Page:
Oh, Canada

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You may have read my earlier posts here and here .  If so, you’ll know we just got back from a fabulous trip to Nova Scotia.  We enjoyed the seafood, the scenery, and the water.  We saw puffins, eagles, seal, grouse, pheasant, porcupine, deer, and caribou.

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It’s so awesome just to watch nature in it’s climates and storms, it’s moods and sweeps…. we just love it.  We can spend time just watching it’s many facets, meeting people, and taking it all in.  Oh my, how we have evolved.

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Becoming a photographer teaches one many things.  Not the least of which is juxtaposition, simplification, patterns and light.  It’s a joy to see something, capture it and make a seemingly ordinary commonplace item something extraordinary.  Not that a large lobster boat cast onshore is anything ordinary!

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There is something about being on the coast.  It produces such moods and emotion.  It giveth and it take away; the sea can be peaceful or unforgiving.  Many lives are lost on the seas, caught in it’s moods.  We saw a great testament and monument to that in Lunenburg where marble pillars list the names of the lost.  It gives one pause.

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Yet, on it’s good days the sea is inviting in it’s beauty and allure… a peaceful serene place. It’s no wonder we crave it and constantly go back for more.

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In Lunenburg we enjoyed fabulous Adams & Knickles scallops, the seaside village, and surrounding Blue Rocks.

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The evening light on Lunenburg was spectacular, but it does take a long zoom and tripod to get the shot, as it isn’t up close and personal… it’s across the way at the golf course.

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When we were there the flowers were blooming and the birds chirping, storms were brewing, and sun was still hesitant to shine through.  Yet the water was flowing and the animals active.  It was a quiet and fun time to be there.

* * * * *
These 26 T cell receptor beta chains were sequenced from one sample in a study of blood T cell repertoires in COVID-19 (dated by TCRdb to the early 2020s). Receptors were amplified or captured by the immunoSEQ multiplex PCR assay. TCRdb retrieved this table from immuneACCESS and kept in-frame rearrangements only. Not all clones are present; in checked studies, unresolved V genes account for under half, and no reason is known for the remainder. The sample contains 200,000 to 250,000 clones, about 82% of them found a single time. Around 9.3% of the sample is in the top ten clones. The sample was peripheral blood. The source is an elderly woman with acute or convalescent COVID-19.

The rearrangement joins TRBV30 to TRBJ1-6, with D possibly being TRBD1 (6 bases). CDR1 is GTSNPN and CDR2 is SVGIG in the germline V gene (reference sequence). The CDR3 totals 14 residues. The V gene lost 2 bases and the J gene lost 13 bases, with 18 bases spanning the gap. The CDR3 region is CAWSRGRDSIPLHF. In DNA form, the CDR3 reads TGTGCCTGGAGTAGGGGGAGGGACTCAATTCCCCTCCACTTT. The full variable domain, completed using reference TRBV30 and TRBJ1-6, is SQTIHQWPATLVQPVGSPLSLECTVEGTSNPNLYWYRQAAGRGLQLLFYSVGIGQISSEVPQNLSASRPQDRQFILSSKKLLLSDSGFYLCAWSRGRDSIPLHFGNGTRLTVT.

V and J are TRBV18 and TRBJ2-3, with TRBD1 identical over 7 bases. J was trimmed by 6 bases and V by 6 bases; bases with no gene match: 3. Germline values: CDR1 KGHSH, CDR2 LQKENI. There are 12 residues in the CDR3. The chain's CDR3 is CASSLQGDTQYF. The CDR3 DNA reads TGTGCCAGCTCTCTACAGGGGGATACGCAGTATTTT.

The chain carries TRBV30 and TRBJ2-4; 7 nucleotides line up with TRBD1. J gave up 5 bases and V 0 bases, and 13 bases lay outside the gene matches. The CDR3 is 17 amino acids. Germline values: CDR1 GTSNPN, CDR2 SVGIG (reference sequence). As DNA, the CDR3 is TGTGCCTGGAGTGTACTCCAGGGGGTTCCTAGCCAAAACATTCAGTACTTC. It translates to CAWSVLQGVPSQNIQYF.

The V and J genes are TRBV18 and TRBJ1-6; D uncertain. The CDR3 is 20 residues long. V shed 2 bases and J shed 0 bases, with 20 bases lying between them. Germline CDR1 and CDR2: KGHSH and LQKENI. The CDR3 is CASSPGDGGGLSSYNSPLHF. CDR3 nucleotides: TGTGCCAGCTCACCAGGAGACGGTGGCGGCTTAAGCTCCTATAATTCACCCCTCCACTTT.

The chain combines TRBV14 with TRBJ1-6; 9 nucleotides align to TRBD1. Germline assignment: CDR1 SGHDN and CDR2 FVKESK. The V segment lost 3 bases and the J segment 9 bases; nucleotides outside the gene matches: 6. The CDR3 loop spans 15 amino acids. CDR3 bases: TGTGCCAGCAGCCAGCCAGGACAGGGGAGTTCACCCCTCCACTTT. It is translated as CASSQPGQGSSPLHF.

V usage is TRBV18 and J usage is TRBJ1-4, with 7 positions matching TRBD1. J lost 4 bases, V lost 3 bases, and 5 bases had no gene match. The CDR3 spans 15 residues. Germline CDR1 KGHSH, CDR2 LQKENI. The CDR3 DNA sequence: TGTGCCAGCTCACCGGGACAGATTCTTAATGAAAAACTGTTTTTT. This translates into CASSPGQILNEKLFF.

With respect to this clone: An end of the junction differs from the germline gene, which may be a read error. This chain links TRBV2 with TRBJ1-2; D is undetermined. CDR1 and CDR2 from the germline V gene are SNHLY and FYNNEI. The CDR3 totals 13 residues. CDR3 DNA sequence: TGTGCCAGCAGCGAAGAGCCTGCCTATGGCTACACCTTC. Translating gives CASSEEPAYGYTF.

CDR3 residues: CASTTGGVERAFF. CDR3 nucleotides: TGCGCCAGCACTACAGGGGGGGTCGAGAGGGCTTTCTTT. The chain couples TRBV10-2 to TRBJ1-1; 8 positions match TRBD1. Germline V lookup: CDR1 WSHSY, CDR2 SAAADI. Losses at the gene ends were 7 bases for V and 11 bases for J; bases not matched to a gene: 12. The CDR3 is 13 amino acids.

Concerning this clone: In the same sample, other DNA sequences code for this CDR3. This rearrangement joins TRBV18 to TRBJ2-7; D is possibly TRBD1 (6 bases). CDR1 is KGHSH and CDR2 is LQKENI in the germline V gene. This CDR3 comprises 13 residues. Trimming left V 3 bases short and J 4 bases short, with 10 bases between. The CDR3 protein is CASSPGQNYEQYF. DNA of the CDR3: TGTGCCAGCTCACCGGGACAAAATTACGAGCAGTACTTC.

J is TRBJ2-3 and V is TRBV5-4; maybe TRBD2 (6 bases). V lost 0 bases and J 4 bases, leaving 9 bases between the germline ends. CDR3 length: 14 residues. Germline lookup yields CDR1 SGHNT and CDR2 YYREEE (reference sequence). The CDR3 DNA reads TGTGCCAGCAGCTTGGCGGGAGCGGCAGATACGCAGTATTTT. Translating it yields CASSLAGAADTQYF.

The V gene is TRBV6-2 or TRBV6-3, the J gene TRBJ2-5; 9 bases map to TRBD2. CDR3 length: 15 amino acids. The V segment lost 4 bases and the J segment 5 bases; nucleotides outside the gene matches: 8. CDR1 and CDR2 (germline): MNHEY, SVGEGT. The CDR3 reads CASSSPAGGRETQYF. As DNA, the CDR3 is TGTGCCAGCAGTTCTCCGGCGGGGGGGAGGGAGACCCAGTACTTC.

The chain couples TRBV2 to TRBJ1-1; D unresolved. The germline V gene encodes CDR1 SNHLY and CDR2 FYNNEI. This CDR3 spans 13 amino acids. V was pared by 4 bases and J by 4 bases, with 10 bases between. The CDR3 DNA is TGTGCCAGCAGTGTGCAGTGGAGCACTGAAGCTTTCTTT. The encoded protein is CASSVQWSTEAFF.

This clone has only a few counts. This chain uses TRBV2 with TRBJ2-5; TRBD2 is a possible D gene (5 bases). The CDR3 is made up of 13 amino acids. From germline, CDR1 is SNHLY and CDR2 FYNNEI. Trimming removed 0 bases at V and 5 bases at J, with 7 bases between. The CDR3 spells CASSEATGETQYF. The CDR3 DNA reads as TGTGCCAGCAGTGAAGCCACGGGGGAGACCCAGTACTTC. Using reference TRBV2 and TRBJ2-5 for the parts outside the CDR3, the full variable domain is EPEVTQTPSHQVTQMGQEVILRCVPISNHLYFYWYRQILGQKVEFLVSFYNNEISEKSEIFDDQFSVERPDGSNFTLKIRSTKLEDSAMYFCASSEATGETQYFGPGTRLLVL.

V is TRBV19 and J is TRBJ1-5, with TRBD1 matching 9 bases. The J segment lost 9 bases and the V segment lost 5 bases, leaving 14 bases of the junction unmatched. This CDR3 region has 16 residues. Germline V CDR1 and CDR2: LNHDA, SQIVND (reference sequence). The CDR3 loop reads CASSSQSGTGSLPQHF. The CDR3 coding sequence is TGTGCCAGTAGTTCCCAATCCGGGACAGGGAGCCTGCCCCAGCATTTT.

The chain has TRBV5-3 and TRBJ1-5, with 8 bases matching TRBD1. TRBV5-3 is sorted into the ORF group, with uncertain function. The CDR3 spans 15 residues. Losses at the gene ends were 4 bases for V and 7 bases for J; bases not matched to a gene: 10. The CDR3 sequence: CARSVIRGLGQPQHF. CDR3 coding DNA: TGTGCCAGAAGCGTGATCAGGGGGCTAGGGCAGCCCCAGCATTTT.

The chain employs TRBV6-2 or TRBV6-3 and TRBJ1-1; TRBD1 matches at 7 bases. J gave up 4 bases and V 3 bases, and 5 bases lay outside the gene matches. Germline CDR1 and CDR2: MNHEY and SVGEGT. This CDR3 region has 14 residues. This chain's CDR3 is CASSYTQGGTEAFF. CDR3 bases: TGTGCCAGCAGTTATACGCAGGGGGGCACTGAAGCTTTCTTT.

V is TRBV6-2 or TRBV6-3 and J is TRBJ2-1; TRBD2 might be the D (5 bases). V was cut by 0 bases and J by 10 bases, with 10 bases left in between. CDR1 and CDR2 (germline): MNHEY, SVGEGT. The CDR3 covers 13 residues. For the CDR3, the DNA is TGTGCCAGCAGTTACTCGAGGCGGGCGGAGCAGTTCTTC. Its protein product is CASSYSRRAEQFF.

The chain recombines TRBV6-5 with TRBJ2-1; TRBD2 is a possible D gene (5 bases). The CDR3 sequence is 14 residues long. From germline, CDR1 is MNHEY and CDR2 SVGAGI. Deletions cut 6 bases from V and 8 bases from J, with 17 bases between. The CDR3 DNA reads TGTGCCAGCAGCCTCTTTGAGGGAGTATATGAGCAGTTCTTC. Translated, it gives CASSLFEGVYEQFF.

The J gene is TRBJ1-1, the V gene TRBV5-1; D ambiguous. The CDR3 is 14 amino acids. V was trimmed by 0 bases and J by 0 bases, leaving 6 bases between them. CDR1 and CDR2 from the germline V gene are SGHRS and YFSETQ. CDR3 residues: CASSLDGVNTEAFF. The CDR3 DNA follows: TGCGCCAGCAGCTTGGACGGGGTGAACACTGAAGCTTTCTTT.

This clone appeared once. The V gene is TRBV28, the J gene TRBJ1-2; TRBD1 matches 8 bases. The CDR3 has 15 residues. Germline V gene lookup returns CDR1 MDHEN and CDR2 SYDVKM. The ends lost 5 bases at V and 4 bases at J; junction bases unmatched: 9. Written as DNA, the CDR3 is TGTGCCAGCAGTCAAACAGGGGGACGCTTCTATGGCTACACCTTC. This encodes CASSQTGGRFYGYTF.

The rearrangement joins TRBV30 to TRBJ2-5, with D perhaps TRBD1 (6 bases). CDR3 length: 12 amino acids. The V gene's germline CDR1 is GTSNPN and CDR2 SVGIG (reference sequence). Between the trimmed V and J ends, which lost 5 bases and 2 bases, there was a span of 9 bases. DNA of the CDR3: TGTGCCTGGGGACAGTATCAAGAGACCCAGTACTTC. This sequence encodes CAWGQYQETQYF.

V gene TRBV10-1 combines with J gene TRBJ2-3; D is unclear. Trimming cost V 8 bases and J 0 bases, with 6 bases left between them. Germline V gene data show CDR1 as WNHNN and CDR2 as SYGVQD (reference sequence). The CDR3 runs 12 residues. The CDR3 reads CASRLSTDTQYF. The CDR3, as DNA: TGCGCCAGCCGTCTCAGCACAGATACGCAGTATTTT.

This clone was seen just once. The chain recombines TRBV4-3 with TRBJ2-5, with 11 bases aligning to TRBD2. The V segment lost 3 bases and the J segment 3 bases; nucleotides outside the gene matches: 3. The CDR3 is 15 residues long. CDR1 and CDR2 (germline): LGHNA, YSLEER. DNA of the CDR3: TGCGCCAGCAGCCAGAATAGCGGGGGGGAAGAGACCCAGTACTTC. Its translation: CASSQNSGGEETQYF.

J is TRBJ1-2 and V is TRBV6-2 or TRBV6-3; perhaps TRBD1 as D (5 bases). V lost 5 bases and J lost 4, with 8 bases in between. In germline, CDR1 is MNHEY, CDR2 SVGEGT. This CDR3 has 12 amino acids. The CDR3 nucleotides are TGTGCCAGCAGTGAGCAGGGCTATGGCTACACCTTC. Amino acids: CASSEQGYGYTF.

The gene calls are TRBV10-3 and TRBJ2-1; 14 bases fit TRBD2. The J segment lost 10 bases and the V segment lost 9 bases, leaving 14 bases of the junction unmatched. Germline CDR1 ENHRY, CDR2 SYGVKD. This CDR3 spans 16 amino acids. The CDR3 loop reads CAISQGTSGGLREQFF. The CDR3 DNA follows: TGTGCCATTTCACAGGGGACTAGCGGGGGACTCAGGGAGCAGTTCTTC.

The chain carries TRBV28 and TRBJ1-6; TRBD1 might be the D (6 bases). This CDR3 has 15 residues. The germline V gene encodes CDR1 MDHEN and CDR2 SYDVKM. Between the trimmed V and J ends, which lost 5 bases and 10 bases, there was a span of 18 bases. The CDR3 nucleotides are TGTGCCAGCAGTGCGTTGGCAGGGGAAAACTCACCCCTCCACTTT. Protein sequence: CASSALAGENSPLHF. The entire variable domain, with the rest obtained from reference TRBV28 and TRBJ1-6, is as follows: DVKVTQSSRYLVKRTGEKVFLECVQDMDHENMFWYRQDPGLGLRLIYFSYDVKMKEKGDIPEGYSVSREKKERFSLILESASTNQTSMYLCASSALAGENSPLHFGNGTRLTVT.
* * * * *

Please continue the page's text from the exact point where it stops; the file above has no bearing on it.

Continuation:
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Focus Stack

Have you heard of Focus Stack.  My guess this isn’t the first time… or the last you’ll hear of it.  I have heard a lot about it… and have a lot to learn, but it is all the rage in photography.  It’s a method employed by professionals and amateurs alike.  It’s what wins contests today.  Forget about setting your camera on a small aperture, f22 and getting everything from foreground to background in focus.  Today, that method is passé, and yields softness or blurry portions in the photograph, dependent on where you focus.

There are a number of free Focus Stack softwares out there that will automatically analyze a series of photos and merge them together such that everything is tack sharp.  You take several photos, one focussing on foreground, one focussing on middle ground, and one on background… select them all and the software does the rest.  It’s magic… truly!

So I thought I’d give it a go using just Photoshop (without the Focus Stack software…. no doubt that will be a later experiment).   Matt Kloskowski demo’s this method in his terrific new Mt. Rainer landscape class            (http://www.mattk.com/my-new-mt-rainier-landscape-photography-class-is-live/).

So I pulled out a couple Barlett lake pix out of my archives.

The first has the cactus in focus, but the foreground flowers are out of focus.. (and mostly absent).

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The second photo has the cactus blurred, but the flowers are more prevalent and in focus:

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Using Photoshop I open both pix in one file creating 2 layers.  I then select both and Edit-Auto Align Layers to make sure both layers are directly on top of on another.  I then add a mask to the second photo (with blurred cactus and sharp flowers) and Command-I (inverse) to blacken out the whole photo.  Then using white, and the brush tool, I paint the sharp flowers (second photo – mask selected).  What happens is I paint the sharp plentiful flowers through to the 1st layer, painting over the blurred flowers of the first photo.

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I must admit, I’ve not done a lot of this sort of composite work in Photoshop… but seeing how powerful it is, I know why it is so popular.  Amazing!

Desert Flowers

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Spring is coming.  It’s still a bit chilly in our neck of the woods, but we took a trip down to Phoenix, and the flowers are all a bloom.

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We had hoped to see the fields of poppies, but the poppies were rather scarce.  I’m not sure whether we were too early or too late.  We won’t see the flower blooms up north for a couple more months.

We did see one cactus bloom.  The mass cactus bloom won’t be until May, but this little guy was an early flower.

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